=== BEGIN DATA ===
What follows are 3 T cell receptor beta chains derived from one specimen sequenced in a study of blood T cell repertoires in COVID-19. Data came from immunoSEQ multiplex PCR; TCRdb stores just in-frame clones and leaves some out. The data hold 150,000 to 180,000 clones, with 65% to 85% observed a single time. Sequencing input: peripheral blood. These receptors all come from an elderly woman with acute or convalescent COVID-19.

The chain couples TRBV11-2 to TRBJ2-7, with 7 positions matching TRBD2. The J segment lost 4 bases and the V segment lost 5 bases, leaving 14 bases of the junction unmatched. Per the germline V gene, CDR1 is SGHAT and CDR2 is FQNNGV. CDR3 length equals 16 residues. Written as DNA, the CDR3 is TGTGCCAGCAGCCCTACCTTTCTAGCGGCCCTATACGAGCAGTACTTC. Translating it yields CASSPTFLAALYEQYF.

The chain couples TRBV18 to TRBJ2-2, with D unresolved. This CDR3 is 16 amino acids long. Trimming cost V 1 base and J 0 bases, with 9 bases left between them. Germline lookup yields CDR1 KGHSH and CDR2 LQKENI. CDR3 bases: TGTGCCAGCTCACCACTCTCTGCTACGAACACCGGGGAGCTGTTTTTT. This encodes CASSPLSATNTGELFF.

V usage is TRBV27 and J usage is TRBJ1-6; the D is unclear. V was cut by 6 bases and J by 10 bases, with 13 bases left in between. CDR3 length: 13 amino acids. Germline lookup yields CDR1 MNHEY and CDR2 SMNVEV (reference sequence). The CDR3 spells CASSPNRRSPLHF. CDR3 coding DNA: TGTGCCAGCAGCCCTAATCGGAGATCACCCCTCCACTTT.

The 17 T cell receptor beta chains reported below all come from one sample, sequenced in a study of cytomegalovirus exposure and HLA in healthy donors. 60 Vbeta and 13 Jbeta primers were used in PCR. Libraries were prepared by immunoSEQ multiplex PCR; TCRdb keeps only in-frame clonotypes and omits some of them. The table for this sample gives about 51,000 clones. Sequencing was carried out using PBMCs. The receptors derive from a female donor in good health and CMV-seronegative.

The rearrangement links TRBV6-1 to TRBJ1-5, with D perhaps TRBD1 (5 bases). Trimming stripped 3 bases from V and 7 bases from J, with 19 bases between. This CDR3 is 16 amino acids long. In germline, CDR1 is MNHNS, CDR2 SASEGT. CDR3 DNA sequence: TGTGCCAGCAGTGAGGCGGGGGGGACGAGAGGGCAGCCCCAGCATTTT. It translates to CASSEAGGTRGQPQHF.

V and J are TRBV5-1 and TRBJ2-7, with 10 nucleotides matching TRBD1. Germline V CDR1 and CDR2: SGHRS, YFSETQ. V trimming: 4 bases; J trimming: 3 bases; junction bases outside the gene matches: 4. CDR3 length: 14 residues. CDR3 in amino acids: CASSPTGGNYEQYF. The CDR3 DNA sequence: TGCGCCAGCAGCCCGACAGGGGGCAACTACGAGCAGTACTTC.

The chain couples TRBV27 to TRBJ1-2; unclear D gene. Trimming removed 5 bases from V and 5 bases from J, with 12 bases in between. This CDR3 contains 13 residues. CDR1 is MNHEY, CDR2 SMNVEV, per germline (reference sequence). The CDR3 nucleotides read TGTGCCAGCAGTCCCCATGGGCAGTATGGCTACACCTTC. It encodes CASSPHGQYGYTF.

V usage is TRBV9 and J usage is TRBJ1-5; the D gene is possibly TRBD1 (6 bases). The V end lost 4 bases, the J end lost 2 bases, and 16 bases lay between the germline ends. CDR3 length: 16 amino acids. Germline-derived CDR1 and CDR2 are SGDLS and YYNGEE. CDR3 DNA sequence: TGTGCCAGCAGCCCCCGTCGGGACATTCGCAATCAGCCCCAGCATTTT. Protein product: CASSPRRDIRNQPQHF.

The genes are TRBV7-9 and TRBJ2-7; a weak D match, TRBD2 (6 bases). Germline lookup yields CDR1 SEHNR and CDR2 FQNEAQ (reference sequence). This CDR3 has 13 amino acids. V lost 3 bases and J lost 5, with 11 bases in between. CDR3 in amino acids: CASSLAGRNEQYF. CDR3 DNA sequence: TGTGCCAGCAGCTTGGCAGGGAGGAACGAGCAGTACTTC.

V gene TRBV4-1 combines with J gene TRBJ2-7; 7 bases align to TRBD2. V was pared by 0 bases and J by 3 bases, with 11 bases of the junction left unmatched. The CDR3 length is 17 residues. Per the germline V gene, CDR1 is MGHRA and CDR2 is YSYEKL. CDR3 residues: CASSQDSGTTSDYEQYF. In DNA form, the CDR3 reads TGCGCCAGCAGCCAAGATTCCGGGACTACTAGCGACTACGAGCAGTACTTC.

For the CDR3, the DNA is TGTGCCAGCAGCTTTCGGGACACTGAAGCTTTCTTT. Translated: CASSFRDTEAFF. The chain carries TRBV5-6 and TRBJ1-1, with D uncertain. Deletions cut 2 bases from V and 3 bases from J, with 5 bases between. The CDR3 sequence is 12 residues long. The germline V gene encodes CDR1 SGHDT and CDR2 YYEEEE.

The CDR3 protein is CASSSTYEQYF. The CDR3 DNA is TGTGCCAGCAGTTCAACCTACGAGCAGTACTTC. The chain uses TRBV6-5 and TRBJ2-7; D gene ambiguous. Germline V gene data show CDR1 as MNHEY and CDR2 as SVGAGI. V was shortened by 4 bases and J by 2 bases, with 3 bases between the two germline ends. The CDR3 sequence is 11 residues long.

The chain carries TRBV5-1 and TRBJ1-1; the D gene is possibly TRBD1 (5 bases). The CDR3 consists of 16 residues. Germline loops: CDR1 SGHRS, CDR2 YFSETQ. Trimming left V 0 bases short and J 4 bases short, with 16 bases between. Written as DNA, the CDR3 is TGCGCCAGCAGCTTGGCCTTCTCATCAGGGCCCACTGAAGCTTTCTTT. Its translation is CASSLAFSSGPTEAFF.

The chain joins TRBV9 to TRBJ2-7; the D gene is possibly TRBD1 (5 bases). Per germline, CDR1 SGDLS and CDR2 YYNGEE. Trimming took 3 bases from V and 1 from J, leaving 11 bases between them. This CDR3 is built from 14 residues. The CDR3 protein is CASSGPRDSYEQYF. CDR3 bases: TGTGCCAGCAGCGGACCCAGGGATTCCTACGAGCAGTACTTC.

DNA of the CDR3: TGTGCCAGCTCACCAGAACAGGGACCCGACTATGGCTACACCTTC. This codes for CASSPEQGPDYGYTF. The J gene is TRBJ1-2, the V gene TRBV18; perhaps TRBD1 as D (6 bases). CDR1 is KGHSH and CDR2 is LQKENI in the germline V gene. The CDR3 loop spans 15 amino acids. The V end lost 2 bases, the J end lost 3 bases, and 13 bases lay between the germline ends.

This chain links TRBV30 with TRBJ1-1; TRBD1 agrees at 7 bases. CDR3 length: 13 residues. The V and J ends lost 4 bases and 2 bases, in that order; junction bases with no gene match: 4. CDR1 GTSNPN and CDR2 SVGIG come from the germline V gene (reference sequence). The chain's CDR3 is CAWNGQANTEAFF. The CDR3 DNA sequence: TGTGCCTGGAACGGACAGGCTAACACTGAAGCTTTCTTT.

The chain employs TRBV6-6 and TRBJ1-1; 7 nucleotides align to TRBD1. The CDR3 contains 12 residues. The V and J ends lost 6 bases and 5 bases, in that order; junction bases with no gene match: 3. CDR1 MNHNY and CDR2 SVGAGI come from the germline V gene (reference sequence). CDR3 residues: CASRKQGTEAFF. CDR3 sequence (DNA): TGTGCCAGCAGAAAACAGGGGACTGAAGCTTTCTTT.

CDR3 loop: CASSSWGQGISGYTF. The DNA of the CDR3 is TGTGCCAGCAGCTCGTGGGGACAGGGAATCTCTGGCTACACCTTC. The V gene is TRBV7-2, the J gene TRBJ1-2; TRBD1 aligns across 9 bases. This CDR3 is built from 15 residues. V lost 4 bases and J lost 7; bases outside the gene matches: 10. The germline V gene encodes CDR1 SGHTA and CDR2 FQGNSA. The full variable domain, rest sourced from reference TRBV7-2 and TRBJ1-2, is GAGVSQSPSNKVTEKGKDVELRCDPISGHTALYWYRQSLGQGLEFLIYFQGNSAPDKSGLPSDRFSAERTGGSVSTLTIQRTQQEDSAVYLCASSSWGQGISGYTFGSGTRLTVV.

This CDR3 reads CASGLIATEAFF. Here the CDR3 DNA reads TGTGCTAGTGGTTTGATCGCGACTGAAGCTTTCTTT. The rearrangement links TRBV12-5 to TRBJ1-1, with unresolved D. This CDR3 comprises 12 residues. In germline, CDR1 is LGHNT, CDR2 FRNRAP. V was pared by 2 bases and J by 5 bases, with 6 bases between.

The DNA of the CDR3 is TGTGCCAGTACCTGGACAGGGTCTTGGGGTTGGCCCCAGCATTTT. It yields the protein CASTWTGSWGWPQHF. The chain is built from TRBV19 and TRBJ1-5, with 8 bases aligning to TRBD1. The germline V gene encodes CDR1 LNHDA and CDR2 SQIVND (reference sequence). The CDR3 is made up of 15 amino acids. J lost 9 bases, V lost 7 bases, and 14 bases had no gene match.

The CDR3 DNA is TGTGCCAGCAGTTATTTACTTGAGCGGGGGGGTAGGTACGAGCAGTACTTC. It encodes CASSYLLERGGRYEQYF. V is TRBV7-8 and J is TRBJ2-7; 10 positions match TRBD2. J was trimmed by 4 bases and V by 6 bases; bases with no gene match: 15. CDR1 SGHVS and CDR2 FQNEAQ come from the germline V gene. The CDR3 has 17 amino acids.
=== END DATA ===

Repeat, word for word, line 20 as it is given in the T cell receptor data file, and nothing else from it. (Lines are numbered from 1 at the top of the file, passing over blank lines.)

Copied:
This CDR3 reads CASGLIATEAFF. Here the CDR3 DNA reads TGTGCTAGTGGTTTGATCGCGACTGAAGCTTTCTTT. The rearrangement links TRBV12-5 to TRBJ1-1, with unresolved D. This CDR3 comprises 12 residues. In germline, CDR1 is LGHNT, CDR2 FRNRAP. V was pared by 2 bases and J by 5 bases, with 6 bases between.